By Ron Hammond and Andy Michel, Ohio State University Extension entomologists
Recently, white-nose fungus was detected among bat populations in Ohio. White-nose fungus is a new disease of bats that is expanding westward across the country. It is a very serious pathogen that tends to awake bats during hibernation. Infected bats are then unable to hibernate and cannot survive the winter, causing massive mortality in bat populations. It is feared that white nose fungus will lead to local extinctions. Losing native bat populations is serious in of itself, but many species provide a valuable service — devouring insects. Most of what these bats eat includes mosquitoes, flies, and even some agronomic crop pests such as European corn borer and various corn rootworm species. Bats are an important part of a group of general predators that include both insects and vertebrates. For example, birds have been known to remove corn ear worm or western bean cutworm from infected ears. While one species of predator may not economically control a pest by itself, the loss of many members of the group of crop pest predators is important and has the potential to decrease natural control.
A recent article appearing in Science, a well know scientific publication, and placed in numerous newspapers, suggests that the loss of bats due to this disease would cost crop growers billions of dollars across the United States, with the cost to Ohio growers $1.7 billion.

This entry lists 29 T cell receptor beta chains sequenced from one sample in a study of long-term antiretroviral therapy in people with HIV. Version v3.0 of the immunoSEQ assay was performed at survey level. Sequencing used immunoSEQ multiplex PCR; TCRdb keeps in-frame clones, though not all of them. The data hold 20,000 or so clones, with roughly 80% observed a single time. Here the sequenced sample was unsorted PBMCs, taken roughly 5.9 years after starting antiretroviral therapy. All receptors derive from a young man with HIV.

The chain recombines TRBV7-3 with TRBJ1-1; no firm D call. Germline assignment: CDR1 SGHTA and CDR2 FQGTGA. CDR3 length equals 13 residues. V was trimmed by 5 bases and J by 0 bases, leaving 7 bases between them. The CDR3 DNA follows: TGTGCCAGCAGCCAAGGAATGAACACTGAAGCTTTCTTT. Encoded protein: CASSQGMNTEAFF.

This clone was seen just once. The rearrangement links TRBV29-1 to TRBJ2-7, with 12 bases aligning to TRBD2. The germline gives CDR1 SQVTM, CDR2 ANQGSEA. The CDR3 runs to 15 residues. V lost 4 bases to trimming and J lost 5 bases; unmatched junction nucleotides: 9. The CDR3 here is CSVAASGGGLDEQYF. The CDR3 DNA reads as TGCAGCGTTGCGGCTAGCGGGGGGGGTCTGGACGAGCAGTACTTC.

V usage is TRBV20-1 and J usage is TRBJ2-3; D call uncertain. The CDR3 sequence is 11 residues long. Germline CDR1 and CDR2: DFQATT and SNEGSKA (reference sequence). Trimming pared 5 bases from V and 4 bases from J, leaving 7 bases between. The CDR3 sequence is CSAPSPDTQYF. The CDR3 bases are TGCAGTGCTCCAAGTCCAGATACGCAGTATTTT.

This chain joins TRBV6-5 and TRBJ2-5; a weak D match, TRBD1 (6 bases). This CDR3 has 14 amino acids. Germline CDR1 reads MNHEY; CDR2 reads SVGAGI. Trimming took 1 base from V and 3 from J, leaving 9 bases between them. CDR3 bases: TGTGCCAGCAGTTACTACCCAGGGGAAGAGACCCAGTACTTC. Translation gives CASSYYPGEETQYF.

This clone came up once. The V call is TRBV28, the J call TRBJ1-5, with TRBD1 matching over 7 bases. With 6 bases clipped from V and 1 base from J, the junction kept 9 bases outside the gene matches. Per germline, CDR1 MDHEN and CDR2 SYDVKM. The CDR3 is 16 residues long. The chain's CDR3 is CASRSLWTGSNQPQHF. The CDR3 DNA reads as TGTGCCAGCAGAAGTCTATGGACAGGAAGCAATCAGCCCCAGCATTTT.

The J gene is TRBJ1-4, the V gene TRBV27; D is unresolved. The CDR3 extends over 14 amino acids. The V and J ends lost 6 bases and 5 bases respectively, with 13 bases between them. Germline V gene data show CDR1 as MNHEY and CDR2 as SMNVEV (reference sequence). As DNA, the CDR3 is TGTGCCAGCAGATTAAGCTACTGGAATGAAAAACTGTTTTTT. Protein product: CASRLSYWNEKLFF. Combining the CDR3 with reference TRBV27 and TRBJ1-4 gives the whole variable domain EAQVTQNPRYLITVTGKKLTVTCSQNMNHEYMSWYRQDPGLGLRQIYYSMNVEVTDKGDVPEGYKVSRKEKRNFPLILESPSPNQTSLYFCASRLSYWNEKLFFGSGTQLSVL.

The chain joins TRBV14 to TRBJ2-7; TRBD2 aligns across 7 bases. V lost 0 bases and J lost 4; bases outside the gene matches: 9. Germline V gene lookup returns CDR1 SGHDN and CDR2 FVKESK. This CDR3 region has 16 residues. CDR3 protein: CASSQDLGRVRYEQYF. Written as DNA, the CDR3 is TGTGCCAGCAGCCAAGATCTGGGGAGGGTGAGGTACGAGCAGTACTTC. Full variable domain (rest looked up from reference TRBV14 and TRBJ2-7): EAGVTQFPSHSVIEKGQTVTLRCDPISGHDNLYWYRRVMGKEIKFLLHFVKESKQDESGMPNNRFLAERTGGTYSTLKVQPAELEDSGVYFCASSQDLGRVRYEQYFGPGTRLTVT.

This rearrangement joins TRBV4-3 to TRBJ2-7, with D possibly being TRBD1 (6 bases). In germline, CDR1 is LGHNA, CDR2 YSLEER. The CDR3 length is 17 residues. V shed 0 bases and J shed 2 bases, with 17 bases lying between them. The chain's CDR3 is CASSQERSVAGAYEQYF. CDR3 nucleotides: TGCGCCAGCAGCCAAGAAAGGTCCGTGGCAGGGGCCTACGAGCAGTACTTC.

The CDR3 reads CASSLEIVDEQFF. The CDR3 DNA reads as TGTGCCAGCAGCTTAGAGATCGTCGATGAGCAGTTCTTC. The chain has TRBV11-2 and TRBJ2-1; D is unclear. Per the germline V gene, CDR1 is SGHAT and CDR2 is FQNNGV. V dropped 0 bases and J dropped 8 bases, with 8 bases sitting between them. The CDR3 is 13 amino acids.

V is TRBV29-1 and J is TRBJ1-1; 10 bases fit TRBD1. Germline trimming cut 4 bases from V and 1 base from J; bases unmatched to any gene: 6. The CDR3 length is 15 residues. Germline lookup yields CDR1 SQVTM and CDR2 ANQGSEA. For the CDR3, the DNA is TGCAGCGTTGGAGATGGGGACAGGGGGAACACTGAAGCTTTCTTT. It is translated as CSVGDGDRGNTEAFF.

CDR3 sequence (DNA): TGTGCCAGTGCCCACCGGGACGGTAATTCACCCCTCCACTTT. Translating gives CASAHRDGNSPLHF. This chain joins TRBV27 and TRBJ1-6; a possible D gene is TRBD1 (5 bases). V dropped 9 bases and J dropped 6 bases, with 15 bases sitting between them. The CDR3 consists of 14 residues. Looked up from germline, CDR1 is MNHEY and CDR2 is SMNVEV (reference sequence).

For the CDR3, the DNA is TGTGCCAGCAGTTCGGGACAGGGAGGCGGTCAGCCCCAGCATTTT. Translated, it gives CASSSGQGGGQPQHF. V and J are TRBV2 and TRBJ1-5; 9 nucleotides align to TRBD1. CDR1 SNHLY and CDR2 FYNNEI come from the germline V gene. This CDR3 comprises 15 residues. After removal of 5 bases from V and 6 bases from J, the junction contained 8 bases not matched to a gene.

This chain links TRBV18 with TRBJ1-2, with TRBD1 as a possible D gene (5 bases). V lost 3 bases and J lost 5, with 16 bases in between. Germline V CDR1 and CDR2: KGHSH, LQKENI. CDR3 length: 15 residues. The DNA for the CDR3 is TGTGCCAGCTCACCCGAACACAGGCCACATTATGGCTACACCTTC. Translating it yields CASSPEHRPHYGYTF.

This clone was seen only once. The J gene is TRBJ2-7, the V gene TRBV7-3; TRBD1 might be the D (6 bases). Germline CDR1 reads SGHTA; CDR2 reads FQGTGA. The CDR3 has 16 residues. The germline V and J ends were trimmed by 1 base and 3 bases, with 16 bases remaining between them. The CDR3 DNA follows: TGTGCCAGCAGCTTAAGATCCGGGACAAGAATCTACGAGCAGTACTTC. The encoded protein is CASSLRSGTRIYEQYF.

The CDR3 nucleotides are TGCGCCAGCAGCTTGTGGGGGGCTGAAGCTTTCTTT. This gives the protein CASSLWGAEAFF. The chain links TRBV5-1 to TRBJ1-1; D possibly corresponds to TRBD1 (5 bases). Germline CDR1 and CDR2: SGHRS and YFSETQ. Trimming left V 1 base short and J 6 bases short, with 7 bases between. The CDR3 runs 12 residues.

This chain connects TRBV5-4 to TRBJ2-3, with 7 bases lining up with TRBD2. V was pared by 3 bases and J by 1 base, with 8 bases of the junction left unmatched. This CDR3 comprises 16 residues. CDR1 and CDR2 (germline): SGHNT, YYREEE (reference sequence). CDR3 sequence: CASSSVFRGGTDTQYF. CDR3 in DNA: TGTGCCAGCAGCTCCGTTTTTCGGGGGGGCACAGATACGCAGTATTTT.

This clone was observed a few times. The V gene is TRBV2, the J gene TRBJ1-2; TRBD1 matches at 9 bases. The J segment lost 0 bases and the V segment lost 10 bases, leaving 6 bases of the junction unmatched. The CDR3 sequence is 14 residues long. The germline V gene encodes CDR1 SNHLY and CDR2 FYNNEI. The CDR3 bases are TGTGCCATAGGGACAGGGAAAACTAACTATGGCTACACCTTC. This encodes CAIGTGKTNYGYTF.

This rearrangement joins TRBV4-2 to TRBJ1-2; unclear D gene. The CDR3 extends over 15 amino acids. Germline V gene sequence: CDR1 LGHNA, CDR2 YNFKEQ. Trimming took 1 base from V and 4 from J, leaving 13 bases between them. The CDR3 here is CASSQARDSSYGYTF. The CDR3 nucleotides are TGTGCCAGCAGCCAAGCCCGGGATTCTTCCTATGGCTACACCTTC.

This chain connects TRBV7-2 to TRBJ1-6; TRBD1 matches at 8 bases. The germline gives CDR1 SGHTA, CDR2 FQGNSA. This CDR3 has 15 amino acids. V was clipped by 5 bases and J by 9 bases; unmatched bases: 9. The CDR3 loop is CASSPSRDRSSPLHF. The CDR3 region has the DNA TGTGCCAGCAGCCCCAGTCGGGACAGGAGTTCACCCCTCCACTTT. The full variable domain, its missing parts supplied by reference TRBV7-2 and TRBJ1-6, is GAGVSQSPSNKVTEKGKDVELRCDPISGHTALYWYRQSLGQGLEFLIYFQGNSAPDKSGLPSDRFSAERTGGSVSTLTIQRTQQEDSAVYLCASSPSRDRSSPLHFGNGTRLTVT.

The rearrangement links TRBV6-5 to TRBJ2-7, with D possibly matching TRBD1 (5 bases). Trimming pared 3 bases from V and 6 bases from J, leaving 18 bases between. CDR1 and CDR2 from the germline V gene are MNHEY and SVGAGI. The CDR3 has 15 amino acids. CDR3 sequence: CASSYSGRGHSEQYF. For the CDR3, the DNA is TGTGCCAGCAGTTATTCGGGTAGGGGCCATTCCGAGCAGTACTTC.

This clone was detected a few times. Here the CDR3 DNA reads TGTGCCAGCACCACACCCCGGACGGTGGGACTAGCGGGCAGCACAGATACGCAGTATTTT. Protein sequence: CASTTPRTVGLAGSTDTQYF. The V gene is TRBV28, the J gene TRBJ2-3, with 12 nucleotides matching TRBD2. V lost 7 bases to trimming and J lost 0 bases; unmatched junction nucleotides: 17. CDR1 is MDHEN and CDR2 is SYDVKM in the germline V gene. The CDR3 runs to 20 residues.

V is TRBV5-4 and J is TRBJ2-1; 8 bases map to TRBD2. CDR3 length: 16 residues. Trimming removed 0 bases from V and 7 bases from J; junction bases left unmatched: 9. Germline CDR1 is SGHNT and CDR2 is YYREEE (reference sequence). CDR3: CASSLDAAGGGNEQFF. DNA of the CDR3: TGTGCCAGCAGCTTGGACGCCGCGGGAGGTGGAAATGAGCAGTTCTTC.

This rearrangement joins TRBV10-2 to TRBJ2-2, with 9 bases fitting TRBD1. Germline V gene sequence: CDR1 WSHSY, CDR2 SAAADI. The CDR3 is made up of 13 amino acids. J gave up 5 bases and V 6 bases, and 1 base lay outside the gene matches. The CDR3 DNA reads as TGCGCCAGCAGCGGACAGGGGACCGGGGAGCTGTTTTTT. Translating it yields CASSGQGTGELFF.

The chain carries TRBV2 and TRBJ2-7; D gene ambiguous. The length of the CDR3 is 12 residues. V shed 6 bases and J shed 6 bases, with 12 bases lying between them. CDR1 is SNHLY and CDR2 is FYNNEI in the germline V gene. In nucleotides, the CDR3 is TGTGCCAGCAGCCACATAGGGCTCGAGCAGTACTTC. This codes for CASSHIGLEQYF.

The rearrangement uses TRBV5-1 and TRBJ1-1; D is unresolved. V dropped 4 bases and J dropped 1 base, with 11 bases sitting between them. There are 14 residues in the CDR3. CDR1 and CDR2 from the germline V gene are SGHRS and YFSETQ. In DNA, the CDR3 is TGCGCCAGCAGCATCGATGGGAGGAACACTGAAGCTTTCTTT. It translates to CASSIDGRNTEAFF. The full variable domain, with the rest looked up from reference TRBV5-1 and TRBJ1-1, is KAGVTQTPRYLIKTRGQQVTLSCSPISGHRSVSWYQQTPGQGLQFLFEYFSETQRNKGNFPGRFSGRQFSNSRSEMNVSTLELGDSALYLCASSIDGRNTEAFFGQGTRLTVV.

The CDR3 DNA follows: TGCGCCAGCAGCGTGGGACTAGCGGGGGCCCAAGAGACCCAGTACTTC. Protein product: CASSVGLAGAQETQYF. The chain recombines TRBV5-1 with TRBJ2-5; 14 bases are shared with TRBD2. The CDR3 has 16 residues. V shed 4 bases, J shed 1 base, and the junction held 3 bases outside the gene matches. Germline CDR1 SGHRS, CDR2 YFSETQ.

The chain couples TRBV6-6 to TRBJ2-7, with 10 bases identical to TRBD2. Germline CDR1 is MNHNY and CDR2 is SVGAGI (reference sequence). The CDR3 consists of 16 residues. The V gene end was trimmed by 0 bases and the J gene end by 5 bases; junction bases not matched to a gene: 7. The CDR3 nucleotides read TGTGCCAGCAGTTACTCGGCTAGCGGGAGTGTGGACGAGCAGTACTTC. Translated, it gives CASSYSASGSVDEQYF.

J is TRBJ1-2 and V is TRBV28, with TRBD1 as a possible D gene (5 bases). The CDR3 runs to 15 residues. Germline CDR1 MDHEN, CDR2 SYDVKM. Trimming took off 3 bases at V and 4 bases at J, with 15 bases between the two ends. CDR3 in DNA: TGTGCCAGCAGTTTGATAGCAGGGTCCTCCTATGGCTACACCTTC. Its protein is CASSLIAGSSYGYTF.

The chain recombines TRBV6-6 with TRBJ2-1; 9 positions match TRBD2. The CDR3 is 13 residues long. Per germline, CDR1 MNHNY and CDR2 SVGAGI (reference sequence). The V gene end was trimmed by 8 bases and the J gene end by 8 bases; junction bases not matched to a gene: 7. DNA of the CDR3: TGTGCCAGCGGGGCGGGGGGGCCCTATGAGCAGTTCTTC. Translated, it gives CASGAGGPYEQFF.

While this disease is a serious threat to Ohio’s bats, the impact on Ohio’s field crops is questionable. The amount of crop loss suggested was solely based on a single study on cotton in southwest Texas with one bat species, the Brazilian free-tailed bat, feeding on one pest species, the cotton bollworm, also known as the corn earworm. While the corn earworm does migrate from southern states and occurs in Ohio, it is mostly a concern on sweet corn and other vegetables. The Brazilian free-tailed bat is not found in Ohio. The potential cost to Ohio’s growers was extrapolated from this single study done in Texas. And upon reading this study from Texas, most of its conclusions were based on associations between the bat and this one pest, various assumptions, and numerous further extrapolations. Although the commonly found bats in Ohio are known to feed on crop pests during the summer, none are thought to play a significant role in keeping crop pest numbers down by themselves. At most, they probably just add to general pest predation from various insect predators including other vertebrates such as birds and various beneficial insects. Perhaps research in the future might alter our knowledge of this, but at this time, field crop growers should not be overly concerned. However, bats are an important component of the ecosystem, and white-nose fungus is a serious threat to their survival.